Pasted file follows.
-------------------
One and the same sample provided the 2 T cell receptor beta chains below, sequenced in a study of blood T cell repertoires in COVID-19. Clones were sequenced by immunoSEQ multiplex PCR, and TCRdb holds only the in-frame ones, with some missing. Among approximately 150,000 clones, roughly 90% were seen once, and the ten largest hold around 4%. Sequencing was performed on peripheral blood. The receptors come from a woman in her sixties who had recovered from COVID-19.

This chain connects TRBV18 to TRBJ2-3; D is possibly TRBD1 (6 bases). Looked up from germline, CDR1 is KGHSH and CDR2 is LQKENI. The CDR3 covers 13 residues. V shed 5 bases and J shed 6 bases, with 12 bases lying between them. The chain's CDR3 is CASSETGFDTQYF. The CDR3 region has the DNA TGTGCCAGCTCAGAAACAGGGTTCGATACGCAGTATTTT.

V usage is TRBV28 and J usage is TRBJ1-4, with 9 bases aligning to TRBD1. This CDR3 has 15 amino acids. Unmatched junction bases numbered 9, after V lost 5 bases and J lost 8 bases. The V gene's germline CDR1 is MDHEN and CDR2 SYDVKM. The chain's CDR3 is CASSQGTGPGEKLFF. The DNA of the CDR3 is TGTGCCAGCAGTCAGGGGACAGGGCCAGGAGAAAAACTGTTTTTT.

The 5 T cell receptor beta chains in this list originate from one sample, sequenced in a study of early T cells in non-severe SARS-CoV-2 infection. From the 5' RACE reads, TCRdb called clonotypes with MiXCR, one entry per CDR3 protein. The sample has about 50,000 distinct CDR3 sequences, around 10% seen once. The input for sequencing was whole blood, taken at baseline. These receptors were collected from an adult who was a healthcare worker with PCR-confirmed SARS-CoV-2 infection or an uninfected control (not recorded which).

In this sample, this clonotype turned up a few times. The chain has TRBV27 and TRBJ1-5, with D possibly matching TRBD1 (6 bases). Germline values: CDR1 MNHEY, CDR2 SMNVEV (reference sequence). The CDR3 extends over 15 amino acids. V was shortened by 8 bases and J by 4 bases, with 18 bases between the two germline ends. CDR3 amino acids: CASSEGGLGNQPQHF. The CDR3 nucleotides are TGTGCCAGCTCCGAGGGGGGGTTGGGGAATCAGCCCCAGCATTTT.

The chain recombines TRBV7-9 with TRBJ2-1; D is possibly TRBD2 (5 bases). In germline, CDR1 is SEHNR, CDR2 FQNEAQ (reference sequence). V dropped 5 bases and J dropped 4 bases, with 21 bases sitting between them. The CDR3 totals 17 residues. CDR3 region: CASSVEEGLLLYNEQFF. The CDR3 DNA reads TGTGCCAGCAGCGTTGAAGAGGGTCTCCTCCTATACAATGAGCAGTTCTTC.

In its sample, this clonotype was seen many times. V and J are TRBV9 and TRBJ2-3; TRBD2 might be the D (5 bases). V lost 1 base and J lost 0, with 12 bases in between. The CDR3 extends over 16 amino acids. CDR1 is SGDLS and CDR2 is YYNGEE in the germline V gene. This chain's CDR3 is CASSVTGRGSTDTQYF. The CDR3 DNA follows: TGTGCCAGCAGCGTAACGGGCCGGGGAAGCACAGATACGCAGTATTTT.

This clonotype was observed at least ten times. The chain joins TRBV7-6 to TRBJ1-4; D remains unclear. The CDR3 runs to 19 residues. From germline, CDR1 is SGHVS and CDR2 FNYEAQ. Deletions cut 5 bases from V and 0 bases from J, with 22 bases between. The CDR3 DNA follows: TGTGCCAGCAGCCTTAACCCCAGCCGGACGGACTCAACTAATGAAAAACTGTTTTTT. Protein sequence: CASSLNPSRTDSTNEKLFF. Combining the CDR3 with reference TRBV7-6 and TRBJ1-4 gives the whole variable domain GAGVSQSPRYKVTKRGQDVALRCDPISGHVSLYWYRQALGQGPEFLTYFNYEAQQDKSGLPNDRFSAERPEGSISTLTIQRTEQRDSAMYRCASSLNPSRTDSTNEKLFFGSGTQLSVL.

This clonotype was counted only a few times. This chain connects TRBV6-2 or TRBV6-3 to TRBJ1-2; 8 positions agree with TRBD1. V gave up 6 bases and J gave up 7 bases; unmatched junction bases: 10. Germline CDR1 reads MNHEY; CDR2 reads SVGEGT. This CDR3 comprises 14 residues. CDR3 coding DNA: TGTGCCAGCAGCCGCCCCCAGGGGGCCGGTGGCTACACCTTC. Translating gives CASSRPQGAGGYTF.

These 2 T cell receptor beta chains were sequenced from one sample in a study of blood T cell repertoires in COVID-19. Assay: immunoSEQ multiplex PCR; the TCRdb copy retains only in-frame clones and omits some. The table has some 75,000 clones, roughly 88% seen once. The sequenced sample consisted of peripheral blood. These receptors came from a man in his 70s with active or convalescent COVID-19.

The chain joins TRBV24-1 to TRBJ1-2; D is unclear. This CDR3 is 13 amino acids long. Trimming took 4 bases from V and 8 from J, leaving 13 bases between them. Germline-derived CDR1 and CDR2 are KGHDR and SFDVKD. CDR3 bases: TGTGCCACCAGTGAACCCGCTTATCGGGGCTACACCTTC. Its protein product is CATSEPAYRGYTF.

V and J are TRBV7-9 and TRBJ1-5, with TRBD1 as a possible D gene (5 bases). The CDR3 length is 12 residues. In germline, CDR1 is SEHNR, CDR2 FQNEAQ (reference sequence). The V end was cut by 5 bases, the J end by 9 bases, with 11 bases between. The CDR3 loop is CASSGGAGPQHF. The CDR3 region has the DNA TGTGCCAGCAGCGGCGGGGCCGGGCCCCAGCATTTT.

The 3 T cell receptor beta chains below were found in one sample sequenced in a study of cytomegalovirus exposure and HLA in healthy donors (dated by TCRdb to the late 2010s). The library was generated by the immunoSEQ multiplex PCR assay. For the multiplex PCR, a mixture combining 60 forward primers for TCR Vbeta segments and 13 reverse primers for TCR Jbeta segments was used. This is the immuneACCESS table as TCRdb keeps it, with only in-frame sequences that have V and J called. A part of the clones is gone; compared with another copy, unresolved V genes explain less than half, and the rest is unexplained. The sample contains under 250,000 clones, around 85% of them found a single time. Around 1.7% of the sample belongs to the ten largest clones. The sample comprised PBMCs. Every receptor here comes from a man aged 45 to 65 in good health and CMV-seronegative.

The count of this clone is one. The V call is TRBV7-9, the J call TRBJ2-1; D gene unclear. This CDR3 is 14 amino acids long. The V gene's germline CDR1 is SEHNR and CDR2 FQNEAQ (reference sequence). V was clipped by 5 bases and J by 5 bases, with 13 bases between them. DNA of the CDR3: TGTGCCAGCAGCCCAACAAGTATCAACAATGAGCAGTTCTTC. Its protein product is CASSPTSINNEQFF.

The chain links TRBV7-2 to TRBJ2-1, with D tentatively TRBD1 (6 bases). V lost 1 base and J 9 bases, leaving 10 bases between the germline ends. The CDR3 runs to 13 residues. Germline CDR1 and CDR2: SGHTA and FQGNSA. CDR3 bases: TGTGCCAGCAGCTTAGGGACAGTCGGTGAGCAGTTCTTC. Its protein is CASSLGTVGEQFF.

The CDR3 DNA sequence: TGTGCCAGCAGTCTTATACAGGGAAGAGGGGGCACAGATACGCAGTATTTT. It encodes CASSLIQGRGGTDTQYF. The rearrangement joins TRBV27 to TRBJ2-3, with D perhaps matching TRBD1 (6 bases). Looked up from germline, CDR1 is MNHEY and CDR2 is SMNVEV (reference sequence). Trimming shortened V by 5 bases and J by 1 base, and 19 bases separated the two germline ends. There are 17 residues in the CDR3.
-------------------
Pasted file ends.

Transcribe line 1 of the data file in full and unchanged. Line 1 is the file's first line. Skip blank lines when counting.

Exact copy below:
One and the same sample provided the 2 T cell receptor beta chains below, sequenced in a study of blood T cell repertoires in COVID-19. Clones were sequenced by immunoSEQ multiplex PCR, and TCRdb holds only the in-frame ones, with some missing. Among approximately 150,000 clones, roughly 90% were seen once, and the ten largest hold around 4%. Sequencing was performed on peripheral blood. The receptors come from a woman in her sixties who had recovered from COVID-19.